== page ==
A Lump of Coal

Carl pushed his over flowing grocery cart down the rain slick sidewalk. Turning down an alley his cart bumped and skidded along the dirt and debris that covered ground. Carl often felt like an alley. No one paid any attention to them. They were the recipient of all the unwanted refuse. Only the rain washed it and sometimes it made the alleyway even worse. That was Carl.

He leaned into the cart pushing against the resistance of the rocks and gravel hindering his way. The cart stopped. It refused to move no matter how hard he pushed. He moved around the cart and saw a pair of ragged boots lodged against the front.

“Hey old man. What’s ya got in here?” The young man began tearing at the tarp covering the bulging cart.

“Stop that!” Carl ordered, pawing at the man’s hands to stop him.

“What are you hiding?”

“Nothing. What do you want?” Carl pushed the young man back.

The young man wasn’t small by any means, he outweighed Carl by a good twenty pounds or more, but Carl recognized his expression. He was a bully.

Carl straightened his frame to its full height. He looked down at the spiky-haired man by an inch or two. “You going to steal from me?”

“What do you have?” The kid coughed a dry hacking sound.

“Nothing you’d want.” Carl’s voice hardened. “I’m in the same boat you are. I have to eat at the mission, I sleep wherever I can find a place out of the rain. You want to steal from me, then have at it. It’s been done before and I’ll make do until I can find things to replace it.”

The young man looked at the cart then at Carl and shook his head. “You’re just a dirty old tramp. You don’t have nothin’ I want.” He whirled on a broken heel and walked away.

Carl didn’t feel relief. He felt angry and bitter. It wasn’t his fault he was here. He’d lost his job, then his apartment, then the shelter’s kicked him out. No one wanted a Vet with PTSD. He didn’t drink except when it got too cold and he needed to warm the inside.

He walked the streets like a ghost in the crowd. He was shoved aside, had trash thrown at him and every so often some do-gooder handed him a bill or some change. When he went to the camps, church groups came and distributed little sacks of food and hygiene products. Not one ever stopped and really talked to him.

He hated them all. He just wanted to die. He gave the cart a hard push in anger. It rolled into a dumpster under the familiar overhang, home.

That night as he huddled under the tarp, the rain came down in a steady mist. Before getting into his sleeping quarters he looked around the alley. He was alone. Steam rose from the ground. Thank goodness there wasn’t any wind tonight. He shivered and took off his boots, placing them in a bag between to his body and the building wall, so they couldn’t be stolen.

He’d begun to get warm in his bag when he heard a dry cough. Peeking out between the flaps of his tarp, he saw it was the same kid that harassed him earlier. He watched the skinny kid with a black plastic garbage bag tied around his shoulders, rut though a dumpster. Another cough and Carl could tell he was shivering. These kids needed to go home. There were places that took kids in, shelters. He ducked back inside his sleeping bag.

Carl was warm and at least reasonably dry. He had a new sleeping bag he’d stolen from a thrift shop. Why charge people for things that were donated. That always made him angry when he thought about it.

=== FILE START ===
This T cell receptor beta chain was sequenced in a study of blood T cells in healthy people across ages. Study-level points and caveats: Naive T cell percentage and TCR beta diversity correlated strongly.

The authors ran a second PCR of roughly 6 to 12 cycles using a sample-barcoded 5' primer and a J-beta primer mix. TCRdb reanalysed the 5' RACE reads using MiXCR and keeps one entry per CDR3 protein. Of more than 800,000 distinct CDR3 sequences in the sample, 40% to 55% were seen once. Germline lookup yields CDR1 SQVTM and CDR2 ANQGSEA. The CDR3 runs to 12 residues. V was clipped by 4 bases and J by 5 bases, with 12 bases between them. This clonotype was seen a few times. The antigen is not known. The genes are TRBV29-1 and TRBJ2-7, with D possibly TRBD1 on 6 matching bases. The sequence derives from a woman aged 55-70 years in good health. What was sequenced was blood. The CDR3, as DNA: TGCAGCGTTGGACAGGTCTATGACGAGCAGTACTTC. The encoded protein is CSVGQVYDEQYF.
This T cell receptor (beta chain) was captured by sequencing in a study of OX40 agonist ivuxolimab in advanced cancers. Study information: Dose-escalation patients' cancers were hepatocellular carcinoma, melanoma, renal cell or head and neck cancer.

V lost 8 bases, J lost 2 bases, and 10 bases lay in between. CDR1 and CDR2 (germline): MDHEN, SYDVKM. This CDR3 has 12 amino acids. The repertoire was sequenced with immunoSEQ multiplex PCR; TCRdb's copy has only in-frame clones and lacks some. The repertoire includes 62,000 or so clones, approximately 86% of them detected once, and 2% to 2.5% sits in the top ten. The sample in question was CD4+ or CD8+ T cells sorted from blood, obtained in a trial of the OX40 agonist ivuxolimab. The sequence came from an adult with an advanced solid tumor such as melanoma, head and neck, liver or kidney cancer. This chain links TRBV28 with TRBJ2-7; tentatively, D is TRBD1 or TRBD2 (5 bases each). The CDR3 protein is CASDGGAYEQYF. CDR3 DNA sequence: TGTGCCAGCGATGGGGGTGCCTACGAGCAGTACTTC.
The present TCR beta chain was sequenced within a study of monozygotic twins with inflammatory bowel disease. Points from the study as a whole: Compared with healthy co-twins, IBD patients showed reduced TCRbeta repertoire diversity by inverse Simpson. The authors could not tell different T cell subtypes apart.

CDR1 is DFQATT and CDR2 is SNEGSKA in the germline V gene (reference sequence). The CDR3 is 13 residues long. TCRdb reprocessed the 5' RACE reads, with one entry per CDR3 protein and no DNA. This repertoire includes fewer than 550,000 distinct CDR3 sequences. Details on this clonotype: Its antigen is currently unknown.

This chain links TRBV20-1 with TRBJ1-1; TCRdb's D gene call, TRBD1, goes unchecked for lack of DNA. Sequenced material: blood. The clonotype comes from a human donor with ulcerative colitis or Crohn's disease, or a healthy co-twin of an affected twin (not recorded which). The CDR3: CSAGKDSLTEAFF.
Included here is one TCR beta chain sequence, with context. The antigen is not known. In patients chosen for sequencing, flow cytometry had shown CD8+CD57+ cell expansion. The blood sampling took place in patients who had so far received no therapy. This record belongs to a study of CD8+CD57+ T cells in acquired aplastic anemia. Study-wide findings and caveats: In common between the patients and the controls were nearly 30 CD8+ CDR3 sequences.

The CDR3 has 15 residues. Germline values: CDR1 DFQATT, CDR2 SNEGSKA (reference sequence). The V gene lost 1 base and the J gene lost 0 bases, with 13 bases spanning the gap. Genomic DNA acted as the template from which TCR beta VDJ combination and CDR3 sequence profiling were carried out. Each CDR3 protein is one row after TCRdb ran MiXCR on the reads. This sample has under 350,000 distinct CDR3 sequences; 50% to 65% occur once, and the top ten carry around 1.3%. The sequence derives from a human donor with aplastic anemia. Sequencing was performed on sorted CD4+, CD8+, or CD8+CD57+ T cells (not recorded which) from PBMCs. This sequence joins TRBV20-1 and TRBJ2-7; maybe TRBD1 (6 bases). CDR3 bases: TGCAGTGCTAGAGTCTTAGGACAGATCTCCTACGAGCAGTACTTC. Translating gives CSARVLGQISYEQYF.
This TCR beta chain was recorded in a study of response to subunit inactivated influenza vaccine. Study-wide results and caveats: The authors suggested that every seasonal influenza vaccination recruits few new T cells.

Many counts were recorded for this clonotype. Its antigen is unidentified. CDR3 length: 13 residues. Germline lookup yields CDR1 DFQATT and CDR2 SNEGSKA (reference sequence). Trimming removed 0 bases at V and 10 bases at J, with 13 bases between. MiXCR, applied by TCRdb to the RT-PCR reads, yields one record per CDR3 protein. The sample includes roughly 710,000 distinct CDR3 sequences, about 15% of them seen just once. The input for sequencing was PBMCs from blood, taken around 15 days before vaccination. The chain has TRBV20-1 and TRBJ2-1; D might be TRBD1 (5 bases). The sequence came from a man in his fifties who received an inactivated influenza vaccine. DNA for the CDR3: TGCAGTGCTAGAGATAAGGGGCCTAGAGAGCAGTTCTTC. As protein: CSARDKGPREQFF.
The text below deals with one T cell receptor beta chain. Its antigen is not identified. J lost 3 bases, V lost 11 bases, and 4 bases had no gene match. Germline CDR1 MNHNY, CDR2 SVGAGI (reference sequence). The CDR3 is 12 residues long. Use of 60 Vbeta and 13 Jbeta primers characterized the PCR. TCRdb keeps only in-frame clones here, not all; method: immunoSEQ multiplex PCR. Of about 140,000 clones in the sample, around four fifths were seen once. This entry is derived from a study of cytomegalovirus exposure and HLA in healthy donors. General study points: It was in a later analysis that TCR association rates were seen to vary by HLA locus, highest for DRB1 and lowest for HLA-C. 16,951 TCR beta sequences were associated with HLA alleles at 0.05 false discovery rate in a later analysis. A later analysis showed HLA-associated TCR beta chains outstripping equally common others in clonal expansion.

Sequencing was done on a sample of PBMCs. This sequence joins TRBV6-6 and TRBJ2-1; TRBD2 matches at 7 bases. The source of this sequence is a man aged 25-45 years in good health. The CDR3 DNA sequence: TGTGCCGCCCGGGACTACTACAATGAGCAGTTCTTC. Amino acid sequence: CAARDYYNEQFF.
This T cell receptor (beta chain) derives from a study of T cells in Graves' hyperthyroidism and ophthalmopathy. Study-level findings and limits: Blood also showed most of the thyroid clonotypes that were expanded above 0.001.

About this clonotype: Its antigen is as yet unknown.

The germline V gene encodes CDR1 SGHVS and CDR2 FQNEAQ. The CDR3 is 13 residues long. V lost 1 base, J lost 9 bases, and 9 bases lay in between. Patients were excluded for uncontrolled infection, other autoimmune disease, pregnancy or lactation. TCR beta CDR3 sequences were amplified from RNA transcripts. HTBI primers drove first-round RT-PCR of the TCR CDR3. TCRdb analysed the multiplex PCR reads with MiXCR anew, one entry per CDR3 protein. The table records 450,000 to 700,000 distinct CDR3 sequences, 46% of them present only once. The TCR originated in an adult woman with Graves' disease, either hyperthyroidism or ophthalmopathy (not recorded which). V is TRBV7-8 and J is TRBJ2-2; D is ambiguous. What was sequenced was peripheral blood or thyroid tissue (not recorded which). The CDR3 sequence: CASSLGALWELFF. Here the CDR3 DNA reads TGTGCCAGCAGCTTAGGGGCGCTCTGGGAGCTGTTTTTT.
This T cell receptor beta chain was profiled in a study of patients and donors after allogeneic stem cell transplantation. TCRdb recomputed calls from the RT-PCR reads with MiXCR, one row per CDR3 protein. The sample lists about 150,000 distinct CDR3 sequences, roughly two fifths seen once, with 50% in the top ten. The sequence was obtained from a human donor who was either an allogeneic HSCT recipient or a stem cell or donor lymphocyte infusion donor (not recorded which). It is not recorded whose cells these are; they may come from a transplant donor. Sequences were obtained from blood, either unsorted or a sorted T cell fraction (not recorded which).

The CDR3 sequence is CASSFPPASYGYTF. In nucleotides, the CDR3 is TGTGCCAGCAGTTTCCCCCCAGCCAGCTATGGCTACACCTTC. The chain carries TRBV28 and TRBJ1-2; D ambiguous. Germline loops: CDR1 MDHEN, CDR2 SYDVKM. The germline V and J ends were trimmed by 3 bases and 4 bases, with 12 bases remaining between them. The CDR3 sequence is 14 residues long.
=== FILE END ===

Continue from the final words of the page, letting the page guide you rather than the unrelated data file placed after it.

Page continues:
The cough interrupted his thoughts. “Go away!” he shouted from his cocoon.

The sound of steps shuffling away gave him relief. Then the sound of coughing. Not a couple of hacks but the deep cough of a chest infection. Carl should know, he’d been a medic in the service. Too bad. The kid might be dead by morning.

He closed his eyes and snuggled deeper into the warmth of the bag. A flash of thought interrupted his attempt to sleep. A picture of the first aid kit buried at the bottom of his cart. It was under his old sleeping bag. There were cough drops in it and some cough syrup he’d stolen when he’d had a cold a few months ago.

He grunted and ignored the memory.The kid was a menace. He was going to steal from him. There was no way he was getting out of his warm bag, digging through his cart for the old bag and the kit. Nope he wasn’t going to do it.

Silence fell around him and he relaxed. The rain stopped. An occasional drip from the overhang plunked on his tarp and Carl drifted off to sleep. A sound disturbed his sleep. It came again. He pulled his hat around his ears. There is was again. Why had woken him?

It was the cough. The repeated muffled cough.

Carl swore. Why hadn’t the kid gone away? Why did he have to be somewhere the sound penetrated Carl’s sleep. It came again. No matter how hard Carl tried to ignore the sound, the memory of the kit and sleeping bag hammered his thoughts.

“Okay!” He unzipped the bag, and fought his way out of his tent. Walking around to the middle of the alley he waited for the sound to come again. His breath formed vapor as he waited. The cough came again and Carl followed the sound. He couldn’t find the kid lying anywhere next to the wall.

The sound was muffled and movement of plastic bags. Carl moved to the nearest dumpster and lifted the lid to peek inside. The clouds parted for a moment and the moon shone on the occupant of the dumpster. It was the kid. He didn’t open his eyes. He lay in the fetal position his fists clutched his jacket.

“Kid. Get out of there.”

The kid’s eyes slowly opened and he peered up. “What do you want? Leave me alone.”

“Come on. I have an old sleeping bag and some cough syrup.”

“The good stuff?” His hopeful expression irritated Carl.